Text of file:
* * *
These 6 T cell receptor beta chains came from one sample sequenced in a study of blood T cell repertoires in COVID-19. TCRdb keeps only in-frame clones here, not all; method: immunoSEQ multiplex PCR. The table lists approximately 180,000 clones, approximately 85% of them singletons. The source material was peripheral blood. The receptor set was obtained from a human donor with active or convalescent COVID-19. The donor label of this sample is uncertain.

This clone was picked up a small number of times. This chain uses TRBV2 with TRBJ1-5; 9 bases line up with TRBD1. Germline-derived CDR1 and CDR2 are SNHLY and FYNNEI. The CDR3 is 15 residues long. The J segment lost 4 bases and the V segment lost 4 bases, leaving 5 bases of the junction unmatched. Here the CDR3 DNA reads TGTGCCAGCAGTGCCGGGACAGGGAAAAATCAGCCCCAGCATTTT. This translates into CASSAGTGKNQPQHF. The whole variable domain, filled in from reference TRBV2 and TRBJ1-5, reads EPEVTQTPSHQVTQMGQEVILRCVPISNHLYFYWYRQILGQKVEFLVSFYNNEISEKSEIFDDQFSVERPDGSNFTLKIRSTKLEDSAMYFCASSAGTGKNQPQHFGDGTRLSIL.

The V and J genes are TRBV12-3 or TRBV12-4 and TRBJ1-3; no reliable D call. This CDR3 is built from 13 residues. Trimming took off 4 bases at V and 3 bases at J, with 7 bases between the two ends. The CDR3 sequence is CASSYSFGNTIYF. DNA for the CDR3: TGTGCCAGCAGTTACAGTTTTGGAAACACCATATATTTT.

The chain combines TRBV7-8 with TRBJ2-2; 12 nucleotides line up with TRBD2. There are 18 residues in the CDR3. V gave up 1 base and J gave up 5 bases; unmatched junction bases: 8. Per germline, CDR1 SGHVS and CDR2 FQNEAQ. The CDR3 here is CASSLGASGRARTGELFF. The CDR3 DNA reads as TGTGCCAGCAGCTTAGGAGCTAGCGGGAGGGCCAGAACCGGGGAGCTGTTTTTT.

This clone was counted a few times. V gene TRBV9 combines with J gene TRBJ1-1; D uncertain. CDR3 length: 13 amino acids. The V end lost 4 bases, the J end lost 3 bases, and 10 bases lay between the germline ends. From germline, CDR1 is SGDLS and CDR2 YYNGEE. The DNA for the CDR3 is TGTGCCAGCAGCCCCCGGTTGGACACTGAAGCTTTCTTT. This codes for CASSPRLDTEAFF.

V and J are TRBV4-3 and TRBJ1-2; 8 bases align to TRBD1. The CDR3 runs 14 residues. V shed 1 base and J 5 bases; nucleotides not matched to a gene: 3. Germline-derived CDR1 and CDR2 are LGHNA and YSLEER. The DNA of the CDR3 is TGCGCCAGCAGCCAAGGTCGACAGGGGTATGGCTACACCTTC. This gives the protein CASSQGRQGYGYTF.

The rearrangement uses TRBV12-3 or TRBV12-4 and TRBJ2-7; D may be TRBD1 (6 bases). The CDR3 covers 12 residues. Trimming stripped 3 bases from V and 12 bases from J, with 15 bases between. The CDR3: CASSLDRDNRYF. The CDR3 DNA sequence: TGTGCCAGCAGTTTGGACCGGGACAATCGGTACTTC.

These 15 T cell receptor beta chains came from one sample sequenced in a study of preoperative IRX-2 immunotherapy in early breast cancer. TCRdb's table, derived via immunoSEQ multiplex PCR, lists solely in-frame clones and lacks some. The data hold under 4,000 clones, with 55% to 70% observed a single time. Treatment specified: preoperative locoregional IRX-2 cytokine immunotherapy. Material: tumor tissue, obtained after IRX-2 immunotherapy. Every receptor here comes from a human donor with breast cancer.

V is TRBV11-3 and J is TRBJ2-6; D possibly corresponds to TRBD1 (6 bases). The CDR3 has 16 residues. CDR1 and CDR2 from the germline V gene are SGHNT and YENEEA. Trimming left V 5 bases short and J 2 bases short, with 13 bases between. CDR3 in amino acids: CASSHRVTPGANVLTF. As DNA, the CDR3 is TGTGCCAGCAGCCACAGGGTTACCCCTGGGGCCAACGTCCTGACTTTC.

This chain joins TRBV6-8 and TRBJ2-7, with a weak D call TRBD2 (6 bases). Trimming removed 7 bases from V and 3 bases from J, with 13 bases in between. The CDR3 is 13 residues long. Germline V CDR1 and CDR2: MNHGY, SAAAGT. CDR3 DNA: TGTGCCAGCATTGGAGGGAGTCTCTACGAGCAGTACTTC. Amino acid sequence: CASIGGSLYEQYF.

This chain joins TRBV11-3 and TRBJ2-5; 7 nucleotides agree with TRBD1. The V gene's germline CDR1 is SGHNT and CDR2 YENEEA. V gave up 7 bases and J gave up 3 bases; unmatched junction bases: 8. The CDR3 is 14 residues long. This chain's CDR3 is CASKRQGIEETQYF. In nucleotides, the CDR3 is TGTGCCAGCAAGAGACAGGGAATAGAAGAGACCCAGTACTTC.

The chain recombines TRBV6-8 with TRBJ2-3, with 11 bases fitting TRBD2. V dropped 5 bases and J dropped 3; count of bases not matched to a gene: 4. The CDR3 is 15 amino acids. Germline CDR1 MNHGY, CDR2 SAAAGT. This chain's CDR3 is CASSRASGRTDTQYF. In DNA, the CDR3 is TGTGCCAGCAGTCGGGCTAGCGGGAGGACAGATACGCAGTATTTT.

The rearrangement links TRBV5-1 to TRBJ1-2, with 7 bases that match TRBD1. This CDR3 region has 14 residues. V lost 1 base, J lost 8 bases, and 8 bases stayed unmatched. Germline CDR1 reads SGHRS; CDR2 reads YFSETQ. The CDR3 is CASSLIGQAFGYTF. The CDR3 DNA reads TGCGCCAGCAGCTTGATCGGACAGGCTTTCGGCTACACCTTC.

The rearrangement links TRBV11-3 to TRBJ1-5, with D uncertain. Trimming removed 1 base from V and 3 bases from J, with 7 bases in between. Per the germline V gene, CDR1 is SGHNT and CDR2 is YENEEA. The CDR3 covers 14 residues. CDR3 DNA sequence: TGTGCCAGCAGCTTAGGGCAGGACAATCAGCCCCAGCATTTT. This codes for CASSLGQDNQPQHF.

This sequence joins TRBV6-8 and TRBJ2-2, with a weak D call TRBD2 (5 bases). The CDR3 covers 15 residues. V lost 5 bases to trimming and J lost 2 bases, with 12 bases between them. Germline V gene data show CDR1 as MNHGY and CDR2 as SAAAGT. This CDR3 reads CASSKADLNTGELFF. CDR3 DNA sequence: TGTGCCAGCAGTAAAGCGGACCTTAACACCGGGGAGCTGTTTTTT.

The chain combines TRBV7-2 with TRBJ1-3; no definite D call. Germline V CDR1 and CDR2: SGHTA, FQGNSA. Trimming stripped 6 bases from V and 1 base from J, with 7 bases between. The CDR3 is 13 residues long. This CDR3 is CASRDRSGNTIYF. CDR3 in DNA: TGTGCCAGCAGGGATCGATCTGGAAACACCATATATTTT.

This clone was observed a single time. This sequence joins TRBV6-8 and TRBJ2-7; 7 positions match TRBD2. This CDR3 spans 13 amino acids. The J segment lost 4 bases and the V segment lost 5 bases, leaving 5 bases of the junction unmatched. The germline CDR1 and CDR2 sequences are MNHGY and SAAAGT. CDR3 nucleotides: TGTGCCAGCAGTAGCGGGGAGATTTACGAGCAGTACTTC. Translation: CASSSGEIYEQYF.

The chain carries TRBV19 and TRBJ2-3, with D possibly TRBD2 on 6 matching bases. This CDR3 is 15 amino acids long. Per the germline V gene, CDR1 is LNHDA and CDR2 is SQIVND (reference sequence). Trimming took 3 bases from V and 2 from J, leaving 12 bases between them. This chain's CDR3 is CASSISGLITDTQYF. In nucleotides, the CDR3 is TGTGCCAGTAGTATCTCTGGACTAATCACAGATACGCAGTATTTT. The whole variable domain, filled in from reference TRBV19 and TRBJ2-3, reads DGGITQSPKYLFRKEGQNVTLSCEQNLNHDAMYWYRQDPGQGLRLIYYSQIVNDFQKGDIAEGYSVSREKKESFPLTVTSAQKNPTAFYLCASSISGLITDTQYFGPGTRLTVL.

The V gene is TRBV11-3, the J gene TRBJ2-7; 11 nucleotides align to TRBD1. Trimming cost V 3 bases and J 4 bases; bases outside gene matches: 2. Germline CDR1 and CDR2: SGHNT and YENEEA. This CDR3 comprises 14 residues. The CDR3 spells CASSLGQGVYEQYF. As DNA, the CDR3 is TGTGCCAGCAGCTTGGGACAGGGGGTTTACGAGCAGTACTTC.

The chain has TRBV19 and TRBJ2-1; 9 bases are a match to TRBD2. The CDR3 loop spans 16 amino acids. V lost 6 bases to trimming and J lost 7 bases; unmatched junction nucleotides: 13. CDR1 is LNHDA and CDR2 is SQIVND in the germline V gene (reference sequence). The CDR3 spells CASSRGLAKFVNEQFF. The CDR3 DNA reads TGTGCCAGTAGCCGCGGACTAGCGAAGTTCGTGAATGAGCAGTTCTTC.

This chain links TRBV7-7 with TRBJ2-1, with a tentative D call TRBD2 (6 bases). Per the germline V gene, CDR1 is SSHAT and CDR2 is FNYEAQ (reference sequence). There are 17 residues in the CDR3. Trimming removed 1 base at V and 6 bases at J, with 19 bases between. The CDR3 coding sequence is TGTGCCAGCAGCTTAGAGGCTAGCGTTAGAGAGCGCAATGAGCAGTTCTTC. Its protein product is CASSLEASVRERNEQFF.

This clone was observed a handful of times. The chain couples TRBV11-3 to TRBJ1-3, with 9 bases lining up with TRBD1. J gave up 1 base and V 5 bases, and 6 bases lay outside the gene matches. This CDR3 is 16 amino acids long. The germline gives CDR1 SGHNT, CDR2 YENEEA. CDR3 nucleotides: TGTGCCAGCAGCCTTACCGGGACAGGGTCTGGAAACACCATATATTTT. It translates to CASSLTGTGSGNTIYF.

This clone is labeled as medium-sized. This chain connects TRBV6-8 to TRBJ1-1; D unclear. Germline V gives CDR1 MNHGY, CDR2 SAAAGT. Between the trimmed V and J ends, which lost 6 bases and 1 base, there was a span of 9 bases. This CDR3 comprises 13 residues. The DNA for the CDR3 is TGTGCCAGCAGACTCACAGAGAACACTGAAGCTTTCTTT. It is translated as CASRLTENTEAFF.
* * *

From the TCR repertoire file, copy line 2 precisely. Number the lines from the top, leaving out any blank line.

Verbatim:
This clone was picked up a small number of times. This chain uses TRBV2 with TRBJ1-5; 9 bases line up with TRBD1. Germline-derived CDR1 and CDR2 are SNHLY and FYNNEI. The CDR3 is 15 residues long. The J segment lost 4 bases and the V segment lost 4 bases, leaving 5 bases of the junction unmatched. Here the CDR3 DNA reads TGTGCCAGCAGTGCCGGGACAGGGAAAAATCAGCCCCAGCATTTT. This translates into CASSAGTGKNQPQHF. The whole variable domain, filled in from reference TRBV2 and TRBJ1-5, reads EPEVTQTPSHQVTQMGQEVILRCVPISNHLYFYWYRQILGQKVEFLVSFYNNEISEKSEIFDDQFSVERPDGSNFTLKIRSTKLEDSAMYFCASSAGTGKNQPQHFGDGTRLSIL.